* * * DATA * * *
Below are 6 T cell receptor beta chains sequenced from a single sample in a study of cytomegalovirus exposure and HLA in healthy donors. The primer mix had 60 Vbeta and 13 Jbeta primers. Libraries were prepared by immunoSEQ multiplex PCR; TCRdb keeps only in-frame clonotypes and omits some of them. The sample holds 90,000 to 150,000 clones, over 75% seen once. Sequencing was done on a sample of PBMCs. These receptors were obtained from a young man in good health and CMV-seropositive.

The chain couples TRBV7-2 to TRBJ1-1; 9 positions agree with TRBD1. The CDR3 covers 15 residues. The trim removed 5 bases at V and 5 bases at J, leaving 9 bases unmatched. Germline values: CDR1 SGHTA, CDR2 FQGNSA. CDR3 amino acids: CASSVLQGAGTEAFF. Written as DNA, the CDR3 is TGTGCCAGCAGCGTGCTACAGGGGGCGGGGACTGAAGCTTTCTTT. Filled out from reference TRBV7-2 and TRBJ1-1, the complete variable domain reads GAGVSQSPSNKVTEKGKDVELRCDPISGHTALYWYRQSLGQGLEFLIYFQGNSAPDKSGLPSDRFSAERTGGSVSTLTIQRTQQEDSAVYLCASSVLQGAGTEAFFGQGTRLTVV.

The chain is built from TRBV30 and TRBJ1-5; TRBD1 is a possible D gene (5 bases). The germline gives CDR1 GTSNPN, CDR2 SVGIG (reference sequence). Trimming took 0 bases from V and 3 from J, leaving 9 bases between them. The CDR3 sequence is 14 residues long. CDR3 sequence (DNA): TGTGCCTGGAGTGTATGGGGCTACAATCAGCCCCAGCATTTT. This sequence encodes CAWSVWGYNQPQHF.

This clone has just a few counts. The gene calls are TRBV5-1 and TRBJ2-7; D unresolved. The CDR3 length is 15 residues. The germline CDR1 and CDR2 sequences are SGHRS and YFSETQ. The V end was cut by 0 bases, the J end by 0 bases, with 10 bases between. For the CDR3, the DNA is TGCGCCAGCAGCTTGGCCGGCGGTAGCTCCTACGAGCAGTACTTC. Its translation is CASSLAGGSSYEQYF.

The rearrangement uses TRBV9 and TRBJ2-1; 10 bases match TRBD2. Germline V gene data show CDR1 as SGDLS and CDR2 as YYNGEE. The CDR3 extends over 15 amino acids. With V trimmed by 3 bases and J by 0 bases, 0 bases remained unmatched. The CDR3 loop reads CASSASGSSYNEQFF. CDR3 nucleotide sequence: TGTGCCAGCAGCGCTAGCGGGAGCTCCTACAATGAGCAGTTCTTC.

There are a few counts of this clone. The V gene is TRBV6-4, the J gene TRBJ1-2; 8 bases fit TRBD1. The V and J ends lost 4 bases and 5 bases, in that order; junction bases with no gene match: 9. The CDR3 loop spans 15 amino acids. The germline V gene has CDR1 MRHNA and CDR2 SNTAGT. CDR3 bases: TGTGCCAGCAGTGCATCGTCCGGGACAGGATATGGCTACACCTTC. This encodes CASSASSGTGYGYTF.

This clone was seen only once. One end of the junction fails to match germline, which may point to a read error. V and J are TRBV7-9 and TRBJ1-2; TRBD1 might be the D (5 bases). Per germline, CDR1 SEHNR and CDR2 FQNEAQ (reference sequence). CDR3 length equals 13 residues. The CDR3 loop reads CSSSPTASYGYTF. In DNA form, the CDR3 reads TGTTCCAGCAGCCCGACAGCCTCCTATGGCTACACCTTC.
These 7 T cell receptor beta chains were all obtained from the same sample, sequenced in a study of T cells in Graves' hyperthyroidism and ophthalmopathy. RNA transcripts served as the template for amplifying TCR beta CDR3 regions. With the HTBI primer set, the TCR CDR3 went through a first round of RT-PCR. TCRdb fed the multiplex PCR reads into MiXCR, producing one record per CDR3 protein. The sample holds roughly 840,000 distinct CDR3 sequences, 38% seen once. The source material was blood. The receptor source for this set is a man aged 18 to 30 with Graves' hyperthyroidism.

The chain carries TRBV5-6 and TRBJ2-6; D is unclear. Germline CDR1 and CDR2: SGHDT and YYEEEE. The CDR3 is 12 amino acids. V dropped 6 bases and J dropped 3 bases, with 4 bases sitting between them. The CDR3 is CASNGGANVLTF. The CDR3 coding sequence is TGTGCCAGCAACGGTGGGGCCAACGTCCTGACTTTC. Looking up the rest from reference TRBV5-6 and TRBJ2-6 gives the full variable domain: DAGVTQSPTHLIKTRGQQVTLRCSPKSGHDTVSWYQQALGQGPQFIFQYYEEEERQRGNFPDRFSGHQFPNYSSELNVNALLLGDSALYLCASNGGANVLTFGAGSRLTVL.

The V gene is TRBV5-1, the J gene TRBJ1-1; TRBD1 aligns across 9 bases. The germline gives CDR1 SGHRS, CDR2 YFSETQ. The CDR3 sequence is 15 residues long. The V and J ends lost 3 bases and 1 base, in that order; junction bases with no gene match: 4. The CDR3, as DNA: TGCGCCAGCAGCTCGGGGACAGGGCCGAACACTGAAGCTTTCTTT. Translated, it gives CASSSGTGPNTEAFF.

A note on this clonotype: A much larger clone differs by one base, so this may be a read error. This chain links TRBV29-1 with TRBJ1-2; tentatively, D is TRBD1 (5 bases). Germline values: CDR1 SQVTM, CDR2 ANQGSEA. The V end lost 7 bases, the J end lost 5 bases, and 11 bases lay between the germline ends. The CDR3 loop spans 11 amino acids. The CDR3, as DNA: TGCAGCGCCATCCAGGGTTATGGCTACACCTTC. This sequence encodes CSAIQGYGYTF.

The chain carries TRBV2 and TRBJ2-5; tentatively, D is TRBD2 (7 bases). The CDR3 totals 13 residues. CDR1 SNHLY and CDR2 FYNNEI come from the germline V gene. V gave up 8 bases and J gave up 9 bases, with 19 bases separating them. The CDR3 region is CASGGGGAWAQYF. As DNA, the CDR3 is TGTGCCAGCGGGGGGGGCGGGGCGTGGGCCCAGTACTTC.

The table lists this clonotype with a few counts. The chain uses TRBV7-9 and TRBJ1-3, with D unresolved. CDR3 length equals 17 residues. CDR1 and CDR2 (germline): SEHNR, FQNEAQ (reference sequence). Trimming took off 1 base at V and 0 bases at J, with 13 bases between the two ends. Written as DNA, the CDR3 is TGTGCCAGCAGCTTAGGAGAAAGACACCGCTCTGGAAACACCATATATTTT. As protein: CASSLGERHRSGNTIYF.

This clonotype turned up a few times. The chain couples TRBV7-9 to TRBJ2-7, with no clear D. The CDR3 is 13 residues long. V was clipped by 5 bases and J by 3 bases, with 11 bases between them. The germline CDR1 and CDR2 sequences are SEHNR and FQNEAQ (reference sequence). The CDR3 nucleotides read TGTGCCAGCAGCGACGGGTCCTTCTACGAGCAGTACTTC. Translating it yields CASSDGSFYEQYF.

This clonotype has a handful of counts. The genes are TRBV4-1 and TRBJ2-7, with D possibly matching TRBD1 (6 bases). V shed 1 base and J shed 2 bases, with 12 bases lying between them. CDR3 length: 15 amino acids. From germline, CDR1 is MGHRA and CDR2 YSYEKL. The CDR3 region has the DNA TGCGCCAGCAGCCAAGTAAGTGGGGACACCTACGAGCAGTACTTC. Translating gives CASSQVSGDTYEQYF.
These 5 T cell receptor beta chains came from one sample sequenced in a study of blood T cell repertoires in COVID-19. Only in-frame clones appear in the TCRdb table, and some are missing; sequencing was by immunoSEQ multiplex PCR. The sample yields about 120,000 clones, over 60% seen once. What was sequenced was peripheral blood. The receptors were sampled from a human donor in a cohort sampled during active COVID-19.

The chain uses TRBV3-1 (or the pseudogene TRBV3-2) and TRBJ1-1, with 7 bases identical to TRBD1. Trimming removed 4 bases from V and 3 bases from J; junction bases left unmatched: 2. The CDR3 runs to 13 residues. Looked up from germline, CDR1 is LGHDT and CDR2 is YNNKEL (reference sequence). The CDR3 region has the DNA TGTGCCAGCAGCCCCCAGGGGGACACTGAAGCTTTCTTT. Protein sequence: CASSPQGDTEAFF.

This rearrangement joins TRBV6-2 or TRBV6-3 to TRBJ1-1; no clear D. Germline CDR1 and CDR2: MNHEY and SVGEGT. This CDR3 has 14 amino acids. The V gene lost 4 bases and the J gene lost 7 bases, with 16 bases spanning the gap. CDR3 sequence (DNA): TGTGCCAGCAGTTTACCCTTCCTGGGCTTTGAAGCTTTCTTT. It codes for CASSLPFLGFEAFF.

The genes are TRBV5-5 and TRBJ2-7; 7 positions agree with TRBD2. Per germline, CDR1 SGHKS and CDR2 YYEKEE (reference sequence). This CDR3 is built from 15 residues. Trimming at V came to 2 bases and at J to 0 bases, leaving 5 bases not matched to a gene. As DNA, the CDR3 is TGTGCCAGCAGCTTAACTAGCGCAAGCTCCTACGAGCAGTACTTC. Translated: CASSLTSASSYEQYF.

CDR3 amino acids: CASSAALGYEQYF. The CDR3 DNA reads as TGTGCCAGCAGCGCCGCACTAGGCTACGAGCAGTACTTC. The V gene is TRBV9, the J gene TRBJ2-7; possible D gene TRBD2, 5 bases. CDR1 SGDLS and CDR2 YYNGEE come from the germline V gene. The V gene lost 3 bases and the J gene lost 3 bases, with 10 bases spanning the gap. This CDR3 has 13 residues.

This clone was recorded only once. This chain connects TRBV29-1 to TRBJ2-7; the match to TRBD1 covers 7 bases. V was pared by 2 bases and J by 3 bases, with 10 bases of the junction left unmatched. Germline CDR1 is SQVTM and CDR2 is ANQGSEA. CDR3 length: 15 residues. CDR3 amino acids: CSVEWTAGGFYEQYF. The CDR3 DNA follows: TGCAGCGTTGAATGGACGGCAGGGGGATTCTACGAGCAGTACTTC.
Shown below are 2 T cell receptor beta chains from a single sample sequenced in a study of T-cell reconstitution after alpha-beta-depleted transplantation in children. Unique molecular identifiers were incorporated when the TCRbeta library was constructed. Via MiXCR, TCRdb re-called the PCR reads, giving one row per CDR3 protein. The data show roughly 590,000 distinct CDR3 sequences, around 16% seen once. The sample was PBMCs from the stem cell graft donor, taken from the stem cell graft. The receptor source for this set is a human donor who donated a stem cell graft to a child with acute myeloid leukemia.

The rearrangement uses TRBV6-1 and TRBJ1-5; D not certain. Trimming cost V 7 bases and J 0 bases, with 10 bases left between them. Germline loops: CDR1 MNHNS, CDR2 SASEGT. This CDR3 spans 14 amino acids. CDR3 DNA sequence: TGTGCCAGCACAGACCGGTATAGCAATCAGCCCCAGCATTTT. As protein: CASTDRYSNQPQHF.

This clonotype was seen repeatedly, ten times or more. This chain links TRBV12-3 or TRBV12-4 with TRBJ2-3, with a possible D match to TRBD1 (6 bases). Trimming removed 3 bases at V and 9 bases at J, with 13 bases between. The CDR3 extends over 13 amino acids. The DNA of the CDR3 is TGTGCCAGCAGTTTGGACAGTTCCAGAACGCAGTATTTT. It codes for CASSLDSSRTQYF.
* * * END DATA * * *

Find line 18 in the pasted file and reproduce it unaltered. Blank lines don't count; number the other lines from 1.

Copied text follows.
This rearrangement joins TRBV6-2 or TRBV6-3 to TRBJ1-1; no clear D. Germline CDR1 and CDR2: MNHEY and SVGEGT. This CDR3 has 14 amino acids. The V gene lost 4 bases and the J gene lost 7 bases, with 16 bases spanning the gap. CDR3 sequence (DNA): TGTGCCAGCAGTTTACCCTTCCTGGGCTTTGAAGCTTTCTTT. It codes for CASSLPFLGFEAFF.